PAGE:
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#618070 - 10/06/20 05:45 PM [Recording, Mixing, Performance and Production] Re: Side-chain compression for vocals vs. backing tracks? [Re: Tangmo]
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rockstar_not Offline
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I don’t understand the ‘vs.’ in the title.

What do backing tracks have to do with sidechain compression?

Probably the first use of sidechain compression that everyone knows is automatic volume reduction of program audio when a radio announcer is speaking. Usually using a very long release on the compressor.

What you describe can certainly be done with a DAW with a modular signal path like Tracktion.

Split the vocal channel and send the split to an EQ that passes the frequencies you want to cut in the other track. Take the output of that EQ as the ‘key’ for the sidechain. The signal that you want to ‘cut’ should also be split. One side, let it go to the mix buss, the other side you send through the sidechain. On the output of the sidechain put an EQ on of the frequencies to cut on command.

See how this works?

It’s just eq’ed sidechain

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#618086 - 10/06/20 08:16 PM [Recording, Mixing, Performance and Production] Re: Side-chain compression for vocals vs. backing tracks? [Re: Tangmo]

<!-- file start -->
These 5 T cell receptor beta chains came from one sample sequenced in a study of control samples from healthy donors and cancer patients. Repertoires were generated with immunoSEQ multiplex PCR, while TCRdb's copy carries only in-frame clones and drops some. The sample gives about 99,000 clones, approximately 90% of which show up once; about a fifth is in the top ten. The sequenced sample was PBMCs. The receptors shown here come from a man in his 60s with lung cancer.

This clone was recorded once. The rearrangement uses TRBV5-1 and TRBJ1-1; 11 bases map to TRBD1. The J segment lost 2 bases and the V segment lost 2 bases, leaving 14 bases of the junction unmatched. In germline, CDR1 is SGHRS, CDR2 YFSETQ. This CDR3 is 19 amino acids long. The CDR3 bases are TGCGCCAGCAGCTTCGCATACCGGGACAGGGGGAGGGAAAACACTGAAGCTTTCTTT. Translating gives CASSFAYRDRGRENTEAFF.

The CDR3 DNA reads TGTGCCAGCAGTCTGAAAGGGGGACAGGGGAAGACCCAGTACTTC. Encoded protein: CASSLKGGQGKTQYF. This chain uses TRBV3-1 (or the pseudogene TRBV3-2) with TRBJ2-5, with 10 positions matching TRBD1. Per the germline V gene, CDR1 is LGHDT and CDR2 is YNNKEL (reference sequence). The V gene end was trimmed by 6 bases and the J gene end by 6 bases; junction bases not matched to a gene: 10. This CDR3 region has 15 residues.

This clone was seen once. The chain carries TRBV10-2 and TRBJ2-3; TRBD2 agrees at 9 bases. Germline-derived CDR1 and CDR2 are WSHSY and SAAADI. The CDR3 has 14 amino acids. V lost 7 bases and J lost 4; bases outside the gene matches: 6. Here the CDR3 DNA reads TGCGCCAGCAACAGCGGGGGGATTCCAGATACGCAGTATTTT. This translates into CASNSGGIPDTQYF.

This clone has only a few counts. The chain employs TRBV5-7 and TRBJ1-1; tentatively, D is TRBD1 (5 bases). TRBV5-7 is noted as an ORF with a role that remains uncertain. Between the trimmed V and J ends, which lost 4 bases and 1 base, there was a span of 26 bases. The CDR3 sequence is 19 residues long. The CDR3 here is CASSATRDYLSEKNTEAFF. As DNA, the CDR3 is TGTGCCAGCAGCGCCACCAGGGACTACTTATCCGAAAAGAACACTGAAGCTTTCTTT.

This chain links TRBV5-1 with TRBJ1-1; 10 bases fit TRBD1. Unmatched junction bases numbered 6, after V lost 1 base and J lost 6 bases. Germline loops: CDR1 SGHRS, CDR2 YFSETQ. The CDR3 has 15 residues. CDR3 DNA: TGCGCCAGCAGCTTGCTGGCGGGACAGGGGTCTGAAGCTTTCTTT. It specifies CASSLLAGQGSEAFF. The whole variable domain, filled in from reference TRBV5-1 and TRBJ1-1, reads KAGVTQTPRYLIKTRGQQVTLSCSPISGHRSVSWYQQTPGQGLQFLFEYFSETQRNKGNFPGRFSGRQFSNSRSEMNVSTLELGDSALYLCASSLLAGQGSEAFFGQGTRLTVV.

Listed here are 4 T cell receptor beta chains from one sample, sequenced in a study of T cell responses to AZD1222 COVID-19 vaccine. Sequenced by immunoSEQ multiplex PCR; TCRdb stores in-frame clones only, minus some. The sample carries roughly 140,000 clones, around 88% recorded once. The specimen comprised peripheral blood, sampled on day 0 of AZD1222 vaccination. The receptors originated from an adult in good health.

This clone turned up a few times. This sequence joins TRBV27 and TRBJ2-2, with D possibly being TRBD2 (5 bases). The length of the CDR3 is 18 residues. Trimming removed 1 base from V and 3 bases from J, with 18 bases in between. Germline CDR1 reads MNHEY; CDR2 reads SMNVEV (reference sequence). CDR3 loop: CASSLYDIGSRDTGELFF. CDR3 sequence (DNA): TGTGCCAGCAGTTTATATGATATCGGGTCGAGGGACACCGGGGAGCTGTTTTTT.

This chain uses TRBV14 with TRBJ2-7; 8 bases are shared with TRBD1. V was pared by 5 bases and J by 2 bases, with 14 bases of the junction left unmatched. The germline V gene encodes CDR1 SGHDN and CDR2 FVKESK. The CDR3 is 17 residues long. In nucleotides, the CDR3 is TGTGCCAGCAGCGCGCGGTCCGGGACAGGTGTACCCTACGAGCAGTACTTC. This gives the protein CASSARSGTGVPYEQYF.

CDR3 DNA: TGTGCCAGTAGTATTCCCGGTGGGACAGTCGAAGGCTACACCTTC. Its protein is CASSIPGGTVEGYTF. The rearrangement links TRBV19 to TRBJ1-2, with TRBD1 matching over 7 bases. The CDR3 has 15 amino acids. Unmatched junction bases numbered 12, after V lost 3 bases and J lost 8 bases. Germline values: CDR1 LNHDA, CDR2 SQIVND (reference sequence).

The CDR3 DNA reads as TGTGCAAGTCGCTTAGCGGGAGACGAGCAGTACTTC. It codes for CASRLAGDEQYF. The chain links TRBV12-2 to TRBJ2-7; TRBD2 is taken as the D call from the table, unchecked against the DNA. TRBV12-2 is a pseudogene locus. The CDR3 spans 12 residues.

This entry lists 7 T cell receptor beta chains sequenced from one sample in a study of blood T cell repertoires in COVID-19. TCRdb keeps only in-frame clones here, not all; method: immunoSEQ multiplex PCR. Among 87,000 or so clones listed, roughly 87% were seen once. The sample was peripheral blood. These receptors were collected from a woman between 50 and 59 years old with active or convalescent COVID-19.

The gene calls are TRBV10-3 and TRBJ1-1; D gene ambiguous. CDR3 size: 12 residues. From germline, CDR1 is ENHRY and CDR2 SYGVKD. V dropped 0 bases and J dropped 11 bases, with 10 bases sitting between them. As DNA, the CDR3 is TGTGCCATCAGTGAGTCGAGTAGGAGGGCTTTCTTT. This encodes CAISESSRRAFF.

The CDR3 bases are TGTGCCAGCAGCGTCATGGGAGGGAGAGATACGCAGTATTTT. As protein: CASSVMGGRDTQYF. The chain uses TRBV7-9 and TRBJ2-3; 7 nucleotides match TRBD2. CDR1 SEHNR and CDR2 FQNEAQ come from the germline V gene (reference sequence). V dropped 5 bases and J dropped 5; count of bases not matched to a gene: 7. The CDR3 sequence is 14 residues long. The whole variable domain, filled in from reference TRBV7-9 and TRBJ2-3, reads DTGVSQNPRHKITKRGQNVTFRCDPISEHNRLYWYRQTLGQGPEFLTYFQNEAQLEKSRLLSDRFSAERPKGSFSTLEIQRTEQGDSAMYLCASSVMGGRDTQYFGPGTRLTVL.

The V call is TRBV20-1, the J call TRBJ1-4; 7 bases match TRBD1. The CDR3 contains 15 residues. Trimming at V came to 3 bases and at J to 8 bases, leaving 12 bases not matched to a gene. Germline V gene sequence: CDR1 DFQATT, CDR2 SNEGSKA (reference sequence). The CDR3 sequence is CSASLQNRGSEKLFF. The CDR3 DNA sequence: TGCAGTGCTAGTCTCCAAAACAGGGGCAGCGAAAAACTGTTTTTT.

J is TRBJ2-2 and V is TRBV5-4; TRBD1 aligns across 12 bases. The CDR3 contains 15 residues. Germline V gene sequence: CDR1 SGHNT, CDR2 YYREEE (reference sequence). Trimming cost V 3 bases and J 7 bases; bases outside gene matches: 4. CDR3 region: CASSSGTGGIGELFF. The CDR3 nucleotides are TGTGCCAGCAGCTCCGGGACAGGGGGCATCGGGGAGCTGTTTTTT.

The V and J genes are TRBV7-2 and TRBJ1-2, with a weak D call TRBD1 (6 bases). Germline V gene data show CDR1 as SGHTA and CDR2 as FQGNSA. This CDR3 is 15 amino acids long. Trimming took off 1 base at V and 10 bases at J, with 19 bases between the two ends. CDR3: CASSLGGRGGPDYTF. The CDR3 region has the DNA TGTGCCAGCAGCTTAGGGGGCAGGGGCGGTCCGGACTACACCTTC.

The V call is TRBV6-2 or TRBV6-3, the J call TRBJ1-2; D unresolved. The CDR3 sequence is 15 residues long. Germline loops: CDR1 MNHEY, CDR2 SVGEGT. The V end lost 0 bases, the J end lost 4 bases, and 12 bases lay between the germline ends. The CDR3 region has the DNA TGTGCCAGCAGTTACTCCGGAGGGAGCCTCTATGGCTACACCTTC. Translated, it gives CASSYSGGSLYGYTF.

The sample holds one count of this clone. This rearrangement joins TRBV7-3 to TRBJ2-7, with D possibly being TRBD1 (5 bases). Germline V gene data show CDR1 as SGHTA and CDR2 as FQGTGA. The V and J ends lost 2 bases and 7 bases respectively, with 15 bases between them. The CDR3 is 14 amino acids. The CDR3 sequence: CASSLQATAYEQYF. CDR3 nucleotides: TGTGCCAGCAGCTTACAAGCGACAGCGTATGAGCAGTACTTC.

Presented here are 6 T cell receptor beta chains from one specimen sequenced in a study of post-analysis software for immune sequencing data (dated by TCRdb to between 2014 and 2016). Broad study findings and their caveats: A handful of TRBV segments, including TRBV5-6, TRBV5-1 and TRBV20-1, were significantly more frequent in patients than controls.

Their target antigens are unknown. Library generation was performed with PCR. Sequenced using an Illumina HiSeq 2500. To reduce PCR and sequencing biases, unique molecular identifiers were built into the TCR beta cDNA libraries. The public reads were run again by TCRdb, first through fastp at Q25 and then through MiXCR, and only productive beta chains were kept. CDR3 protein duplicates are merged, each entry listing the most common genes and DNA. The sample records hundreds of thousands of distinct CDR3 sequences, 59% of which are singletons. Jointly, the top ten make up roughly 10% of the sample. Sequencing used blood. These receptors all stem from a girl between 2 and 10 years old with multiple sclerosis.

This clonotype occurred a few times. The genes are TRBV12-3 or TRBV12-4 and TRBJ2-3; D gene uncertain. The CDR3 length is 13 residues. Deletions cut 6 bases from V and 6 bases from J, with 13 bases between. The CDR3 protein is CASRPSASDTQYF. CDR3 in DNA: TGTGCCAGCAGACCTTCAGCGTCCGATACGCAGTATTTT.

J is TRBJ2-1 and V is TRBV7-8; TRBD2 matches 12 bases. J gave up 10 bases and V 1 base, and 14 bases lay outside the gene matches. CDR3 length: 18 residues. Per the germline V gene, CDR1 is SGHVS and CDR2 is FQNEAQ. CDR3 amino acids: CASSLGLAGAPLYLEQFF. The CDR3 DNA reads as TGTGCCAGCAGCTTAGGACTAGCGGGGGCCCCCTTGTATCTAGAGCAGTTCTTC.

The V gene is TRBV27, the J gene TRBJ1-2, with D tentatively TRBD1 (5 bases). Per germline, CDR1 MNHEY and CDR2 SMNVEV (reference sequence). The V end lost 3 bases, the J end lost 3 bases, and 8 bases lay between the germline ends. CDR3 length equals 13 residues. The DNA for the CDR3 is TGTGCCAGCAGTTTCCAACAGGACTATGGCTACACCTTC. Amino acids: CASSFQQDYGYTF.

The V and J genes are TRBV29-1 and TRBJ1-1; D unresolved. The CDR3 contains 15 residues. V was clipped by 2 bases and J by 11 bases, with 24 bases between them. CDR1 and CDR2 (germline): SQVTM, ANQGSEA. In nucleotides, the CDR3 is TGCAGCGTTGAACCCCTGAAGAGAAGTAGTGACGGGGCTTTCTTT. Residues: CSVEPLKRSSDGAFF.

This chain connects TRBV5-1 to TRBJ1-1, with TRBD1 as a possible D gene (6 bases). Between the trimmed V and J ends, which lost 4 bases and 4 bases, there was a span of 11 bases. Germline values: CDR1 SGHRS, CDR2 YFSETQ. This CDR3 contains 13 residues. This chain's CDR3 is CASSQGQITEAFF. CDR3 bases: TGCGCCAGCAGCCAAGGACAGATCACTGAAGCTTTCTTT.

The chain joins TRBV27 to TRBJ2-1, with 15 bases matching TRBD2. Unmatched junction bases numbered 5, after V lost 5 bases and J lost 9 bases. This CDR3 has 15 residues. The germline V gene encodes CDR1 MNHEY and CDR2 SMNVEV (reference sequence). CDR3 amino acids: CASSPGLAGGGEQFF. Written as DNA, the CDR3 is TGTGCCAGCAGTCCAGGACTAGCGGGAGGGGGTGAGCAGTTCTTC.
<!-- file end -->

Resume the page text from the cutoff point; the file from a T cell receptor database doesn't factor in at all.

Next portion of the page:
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Tangmo Offline
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Thanks, all. And Mike, That track Spacer seems very promising and I will likely have a copy soon.

What it appears to do is what I was asking about, albeit with 32 bands of EQ rather than specific points. Still...32 bands is pretty significant "honing".

I don't want to "duck" the overall volume of a track against the vocals. I don't want to carve out the entire EQ range of the vocals from the track I'm looking to affect. Both of those have their purposes. I want to keep the overall level of the track as high as possible, just "ducking" the frequencies present in the vocals so there is reduced conflict. From watching the demos and a few testimonials, Track Spacer fits the bill in ways that other methods currently don't. The Hi and Lo pass/cut filters are a good addition.

Here's an example: You have a vocal and a piano. Broadly speaking, they are going to share much of the same frequency range. And the amount they share at any one time is going to be shifting constantly. The ideal (for me) is to compress on the piano ONLY those frequencies currently on the vocal track.

My first thoughts on this were about how to seat vocals (or perhaps other instruments) better into the mix without endless tinkering. The more I think about it, the more applications I can imagine. I think it would work well in separating two acoustic guitars (a main and a support), in carving out some space for a lead instrument against pads, and in "arpeggiating" pads, etc. in a more extreme application. Imagine a synth (or drum?) loop triggering 32 bands of compression on the EQ of a synth pad or line, where both remain "up front" and banging.


Edited by Tangmo (10/06/20 08:30 PM)
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#618171 - 10/07/20 10:07 AM [Recording, Mixing, Performance and Production] Re: Side-chain compression for vocals vs. backing tracks? [Re: Tangmo]